But this world of men, of hope, always spoil.

The owl, predator and abductor, in cold suns

calls down the mice for the devils it never outruns.

“We horde the seed and the blossom, second life.

We take your children and changelings fill your wife.”

The man, the woman, are not free in the dry plains.

There are not coming fires or angry, cleansing rains.

The saucers, the angels, demons and God we’re there.

The poison was in the hope, in the clean, harsh air.

The wolf, the child of Satan, scorns stray dog, bare teeth,

The stray runs into the night, the wolf’s domain, to grief.

“Hey young one.” The strays says. “God’s children burn now.

But there’s a pinprick of sweetness when you make the vow.”

The lonely kid looks to the city. Hides a magazine with a girl so pretty.

The wolf chases the stray around the sky, and us, whom angels pity.

The girl has long dark locks, soft eyes, and her body is pale and bare.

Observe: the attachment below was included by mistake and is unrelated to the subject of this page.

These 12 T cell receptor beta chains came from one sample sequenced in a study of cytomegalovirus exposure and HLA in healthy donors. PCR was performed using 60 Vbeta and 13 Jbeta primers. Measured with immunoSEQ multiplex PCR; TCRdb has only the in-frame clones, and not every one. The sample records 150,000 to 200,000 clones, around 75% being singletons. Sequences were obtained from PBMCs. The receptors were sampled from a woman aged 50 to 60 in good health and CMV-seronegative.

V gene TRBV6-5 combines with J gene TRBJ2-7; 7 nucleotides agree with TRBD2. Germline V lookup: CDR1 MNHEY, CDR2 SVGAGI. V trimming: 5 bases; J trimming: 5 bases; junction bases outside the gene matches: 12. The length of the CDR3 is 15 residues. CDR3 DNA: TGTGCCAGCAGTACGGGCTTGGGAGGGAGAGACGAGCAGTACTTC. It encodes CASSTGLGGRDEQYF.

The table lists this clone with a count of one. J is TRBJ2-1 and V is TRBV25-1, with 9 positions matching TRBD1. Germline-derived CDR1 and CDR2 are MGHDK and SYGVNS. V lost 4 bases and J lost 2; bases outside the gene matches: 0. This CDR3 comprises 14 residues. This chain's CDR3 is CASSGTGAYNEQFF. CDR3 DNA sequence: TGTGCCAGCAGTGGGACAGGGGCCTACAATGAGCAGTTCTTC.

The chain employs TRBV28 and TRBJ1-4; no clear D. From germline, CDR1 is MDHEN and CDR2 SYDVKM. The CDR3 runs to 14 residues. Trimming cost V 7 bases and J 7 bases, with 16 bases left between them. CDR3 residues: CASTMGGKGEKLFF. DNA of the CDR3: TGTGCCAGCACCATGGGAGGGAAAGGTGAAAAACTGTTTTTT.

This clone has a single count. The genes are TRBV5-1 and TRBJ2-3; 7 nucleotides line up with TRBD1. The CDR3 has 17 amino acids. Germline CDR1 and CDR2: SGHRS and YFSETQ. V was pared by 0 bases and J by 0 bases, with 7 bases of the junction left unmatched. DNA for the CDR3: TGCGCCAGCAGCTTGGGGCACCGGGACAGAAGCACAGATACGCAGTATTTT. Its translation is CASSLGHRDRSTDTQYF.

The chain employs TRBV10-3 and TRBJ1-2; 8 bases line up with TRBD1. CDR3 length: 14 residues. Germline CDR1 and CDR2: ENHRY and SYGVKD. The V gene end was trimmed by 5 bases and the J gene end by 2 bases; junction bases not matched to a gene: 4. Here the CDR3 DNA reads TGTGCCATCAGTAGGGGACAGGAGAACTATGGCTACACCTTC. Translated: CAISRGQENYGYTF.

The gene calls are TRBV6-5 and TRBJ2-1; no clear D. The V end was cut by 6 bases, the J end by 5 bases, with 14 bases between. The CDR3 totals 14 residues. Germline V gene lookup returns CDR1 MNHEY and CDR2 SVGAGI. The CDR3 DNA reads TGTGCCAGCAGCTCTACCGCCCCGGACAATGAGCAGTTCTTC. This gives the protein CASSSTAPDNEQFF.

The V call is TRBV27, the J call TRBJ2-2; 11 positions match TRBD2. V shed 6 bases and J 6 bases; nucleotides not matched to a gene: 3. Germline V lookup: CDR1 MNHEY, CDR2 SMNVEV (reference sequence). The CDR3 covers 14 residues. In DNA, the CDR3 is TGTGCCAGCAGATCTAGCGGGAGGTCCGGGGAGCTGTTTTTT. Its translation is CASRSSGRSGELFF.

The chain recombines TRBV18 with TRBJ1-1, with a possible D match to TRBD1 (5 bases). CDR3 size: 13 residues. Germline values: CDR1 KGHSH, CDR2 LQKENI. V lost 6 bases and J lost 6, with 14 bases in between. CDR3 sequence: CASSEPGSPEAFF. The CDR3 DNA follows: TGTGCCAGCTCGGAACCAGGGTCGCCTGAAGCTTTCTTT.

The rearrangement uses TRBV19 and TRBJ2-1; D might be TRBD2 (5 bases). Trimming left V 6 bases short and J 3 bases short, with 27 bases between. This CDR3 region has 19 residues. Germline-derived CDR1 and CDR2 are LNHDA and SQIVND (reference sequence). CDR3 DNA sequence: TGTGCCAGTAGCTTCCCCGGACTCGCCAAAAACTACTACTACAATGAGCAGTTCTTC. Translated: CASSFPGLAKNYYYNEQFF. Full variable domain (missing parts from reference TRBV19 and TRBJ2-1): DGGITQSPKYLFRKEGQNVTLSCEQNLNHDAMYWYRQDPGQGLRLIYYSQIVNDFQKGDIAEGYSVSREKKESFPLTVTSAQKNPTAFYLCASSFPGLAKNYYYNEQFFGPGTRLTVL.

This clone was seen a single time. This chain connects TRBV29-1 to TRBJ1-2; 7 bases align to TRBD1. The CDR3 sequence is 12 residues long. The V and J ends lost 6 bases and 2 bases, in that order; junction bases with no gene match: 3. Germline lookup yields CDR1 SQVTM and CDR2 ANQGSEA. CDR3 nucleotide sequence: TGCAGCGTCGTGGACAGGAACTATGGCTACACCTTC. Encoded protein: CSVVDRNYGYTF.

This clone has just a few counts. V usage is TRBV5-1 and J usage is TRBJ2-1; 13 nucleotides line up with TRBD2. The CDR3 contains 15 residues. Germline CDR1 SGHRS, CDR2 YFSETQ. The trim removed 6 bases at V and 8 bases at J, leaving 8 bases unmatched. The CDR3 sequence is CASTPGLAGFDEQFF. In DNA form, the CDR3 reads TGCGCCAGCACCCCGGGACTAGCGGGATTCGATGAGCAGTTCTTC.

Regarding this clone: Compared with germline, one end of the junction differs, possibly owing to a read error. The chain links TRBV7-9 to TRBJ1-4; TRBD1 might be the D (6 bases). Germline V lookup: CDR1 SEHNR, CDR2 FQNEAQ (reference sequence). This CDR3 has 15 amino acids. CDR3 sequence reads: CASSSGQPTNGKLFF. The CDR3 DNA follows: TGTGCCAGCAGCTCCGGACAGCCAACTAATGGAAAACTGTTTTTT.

The angel sees the rocks soil where love blooms, what thorns it must share.

Once More See Mermaids

It’s the end of autumn, no more lurid colors
or golden sunlight, or mild afternoons.
Now it’s only the colorless and drab
wet days of an East Tennessee winter.
Her long, dark hair is tucked under the
hood of her navy blue sweatshirt.
Her head is nodding, like she’s listening
to music, maybe lost in a more tender world.
She’s wearing tight leggings, as grey as
this late afternoon, and I’m ashamed of
the thoughts I have looking at her, more
ashamed that I even feel love for her at all.
Lost in the rhythm, she looks out on the river,